IBM Said to Focus on Chip Joint Venture Amid Dim Sale Prospects

Photographer: Craig Warga/Bloomberg

International Business Machines Corp. has been divesting its less profitable businesses to boost earnings amid seven consecutive quarters of declining revenue. Close

International Business Machines Corp. has been divesting its less profitable businesses... Read More

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Photographer: Craig Warga/Bloomberg

International Business Machines Corp. has been divesting its less profitable businesses to boost earnings amid seven consecutive quarters of declining revenue.

International Business Machines Corp. (IBM) is focused on finding a joint-venture partner for its chip-manufacturing business after failing to attract a buyer for the division, two people with knowledge of the matter said.

Entering a partnership would let IBM maintain control of the design and intellectual property of the chips, said one of the people, who asked not to be identified because the deliberations are private. IBM already has a more limited development agreement with Globalfoundries Inc., which works with the company to make chips in New York state.

IBM has been divesting its less profitable businesses to boost earnings amid seven consecutive quarters of declining revenue. Last month, the Armonk, New York-based company agreed to sell its low-end server business to Lenovo Group Ltd. (992) for $2.3 billion. The deal followed a 2005 transaction that sent IBM’s personal-computer unit to Lenovo.

IBM hired Goldman Sachs Group Inc. to explore possibilities for its chip business, another person familiar with the matter said. The company has unsuccessfully sought a buyer for the division since at least last year, one of the people said. James Sciales, a spokesman for IBM, declined to comment.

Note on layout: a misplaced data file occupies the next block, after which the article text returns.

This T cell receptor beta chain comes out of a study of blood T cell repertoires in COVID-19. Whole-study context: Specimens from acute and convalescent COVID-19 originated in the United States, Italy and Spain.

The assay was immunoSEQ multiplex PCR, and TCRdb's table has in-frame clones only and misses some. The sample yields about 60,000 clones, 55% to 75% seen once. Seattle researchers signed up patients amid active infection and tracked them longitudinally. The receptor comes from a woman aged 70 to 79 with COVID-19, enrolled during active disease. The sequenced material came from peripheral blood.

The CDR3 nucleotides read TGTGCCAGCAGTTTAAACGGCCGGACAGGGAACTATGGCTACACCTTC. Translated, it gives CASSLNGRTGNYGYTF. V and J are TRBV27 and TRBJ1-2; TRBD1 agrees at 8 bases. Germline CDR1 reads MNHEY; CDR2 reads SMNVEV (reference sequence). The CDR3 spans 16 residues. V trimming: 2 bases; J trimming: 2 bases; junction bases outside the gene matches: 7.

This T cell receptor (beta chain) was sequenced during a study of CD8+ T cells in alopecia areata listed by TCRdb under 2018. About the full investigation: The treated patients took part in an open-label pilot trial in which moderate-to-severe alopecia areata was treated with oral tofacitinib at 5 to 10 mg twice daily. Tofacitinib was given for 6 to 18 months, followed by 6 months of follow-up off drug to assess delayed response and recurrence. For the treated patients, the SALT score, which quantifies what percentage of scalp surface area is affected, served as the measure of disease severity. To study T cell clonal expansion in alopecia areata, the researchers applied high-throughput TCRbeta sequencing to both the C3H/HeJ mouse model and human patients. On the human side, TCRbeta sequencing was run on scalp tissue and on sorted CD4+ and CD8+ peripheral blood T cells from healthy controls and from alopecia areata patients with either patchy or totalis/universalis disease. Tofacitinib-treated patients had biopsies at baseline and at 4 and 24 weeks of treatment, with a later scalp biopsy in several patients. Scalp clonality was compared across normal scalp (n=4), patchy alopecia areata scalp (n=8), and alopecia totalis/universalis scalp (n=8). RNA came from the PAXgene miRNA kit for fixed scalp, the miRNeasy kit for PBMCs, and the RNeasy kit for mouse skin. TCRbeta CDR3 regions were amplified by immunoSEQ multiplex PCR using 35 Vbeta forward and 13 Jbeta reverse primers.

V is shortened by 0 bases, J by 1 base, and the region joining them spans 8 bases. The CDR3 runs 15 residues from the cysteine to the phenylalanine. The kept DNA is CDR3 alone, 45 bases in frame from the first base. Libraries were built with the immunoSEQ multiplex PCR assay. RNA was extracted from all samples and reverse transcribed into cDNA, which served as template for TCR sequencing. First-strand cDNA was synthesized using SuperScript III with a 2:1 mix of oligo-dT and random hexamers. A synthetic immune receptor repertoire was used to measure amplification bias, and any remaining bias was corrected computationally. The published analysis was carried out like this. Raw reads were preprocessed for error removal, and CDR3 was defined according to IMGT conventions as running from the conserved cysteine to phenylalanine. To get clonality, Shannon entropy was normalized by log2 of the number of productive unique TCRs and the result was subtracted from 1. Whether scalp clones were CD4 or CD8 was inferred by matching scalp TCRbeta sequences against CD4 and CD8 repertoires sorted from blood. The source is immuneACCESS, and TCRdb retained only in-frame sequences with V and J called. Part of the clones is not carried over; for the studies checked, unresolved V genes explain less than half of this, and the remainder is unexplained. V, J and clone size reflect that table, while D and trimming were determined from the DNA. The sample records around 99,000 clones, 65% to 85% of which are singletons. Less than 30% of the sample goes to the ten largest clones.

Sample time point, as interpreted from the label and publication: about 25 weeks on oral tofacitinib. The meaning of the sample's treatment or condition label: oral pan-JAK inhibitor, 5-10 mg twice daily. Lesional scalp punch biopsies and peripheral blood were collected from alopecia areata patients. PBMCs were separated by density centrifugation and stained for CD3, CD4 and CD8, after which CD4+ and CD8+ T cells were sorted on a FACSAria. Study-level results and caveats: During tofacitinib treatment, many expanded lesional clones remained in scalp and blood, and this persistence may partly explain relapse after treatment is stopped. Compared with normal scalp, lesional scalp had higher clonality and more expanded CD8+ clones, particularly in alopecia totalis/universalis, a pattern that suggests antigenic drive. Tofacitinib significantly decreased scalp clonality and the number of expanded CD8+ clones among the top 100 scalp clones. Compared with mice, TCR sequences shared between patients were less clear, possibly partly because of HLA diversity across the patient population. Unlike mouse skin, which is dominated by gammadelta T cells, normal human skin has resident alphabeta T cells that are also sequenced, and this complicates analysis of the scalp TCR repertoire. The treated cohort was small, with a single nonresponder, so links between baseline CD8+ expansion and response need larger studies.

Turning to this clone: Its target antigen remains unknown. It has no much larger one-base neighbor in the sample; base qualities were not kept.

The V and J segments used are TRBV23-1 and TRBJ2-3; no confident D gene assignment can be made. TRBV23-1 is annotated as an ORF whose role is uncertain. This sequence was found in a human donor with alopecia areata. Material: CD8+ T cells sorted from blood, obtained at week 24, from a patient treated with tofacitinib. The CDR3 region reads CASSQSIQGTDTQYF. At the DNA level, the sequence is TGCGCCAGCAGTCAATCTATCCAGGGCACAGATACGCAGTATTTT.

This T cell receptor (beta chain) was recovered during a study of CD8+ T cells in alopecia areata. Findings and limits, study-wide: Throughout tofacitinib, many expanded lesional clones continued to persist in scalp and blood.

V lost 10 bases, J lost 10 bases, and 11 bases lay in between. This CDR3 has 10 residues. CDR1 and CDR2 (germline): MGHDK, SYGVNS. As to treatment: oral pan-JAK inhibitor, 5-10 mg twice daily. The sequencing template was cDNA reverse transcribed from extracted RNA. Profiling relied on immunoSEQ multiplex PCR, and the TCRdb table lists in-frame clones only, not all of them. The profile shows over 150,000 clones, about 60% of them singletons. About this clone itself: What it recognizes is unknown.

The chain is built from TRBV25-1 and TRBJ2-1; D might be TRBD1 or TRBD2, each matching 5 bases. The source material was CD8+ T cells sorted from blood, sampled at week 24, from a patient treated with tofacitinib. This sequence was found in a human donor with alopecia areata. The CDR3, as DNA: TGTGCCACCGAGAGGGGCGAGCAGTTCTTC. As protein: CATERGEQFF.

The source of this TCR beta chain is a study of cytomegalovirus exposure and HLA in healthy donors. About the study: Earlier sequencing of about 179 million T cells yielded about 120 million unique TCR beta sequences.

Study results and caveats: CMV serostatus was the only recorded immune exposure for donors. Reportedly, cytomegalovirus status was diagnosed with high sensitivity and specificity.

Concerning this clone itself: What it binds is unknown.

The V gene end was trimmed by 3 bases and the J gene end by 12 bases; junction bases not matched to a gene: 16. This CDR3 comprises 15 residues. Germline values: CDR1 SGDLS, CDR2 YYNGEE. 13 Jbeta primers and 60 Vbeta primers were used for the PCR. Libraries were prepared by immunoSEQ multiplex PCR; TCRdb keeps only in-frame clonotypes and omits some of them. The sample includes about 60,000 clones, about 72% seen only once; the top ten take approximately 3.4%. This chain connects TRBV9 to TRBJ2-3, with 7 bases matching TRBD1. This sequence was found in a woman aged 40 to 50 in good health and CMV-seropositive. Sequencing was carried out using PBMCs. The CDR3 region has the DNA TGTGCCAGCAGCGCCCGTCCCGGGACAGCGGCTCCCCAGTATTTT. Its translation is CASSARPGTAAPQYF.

The company’s semiconductors, which include the PowerPC lineup, have been used in personal computers, game machines and other equipment. Still, Intel Corp. (INTC)’s dominance in the processor market has left IBM with less of a role in the chip industry. Manufacturing microelectronics accounts for less than 2 percent of IBM’s revenue.

Cloud Shift

The company also is coping with an industrywide shift to cloud computing, where information is stored online instead of onsite. That transition has lessened the need for corporate customers to buy their own server hardware, crimping IBM’s revenue in that market. Chief Executive Officer Ginni Rometty is focusing more on software and services in a bid to reignite sales and meet a goal of $20 a share in earnings by next year.

Rometty and other top executives decided to forgo annual bonuses last year because of disappointing results. Revenue fell 5.5 percent to $27.7 billion in the fourth quarter, missing the $28.3 billion projected by analysts.

IBM shares rose 1.5 percent to $177.25 yesterday in New York. The stock has fallen 5.5 percent this year.

The Financial Times reported earlier this week that IBM was seeking a buyer or partner for the division.

To contact the reporters on this story: Alex Barinka in New York at abarinka2@bloomberg.net; Alex Sherman in New York at asherman6@bloomberg.net

To contact the editor responsible for this story: Nick Turner at nturner7@bloomberg.net

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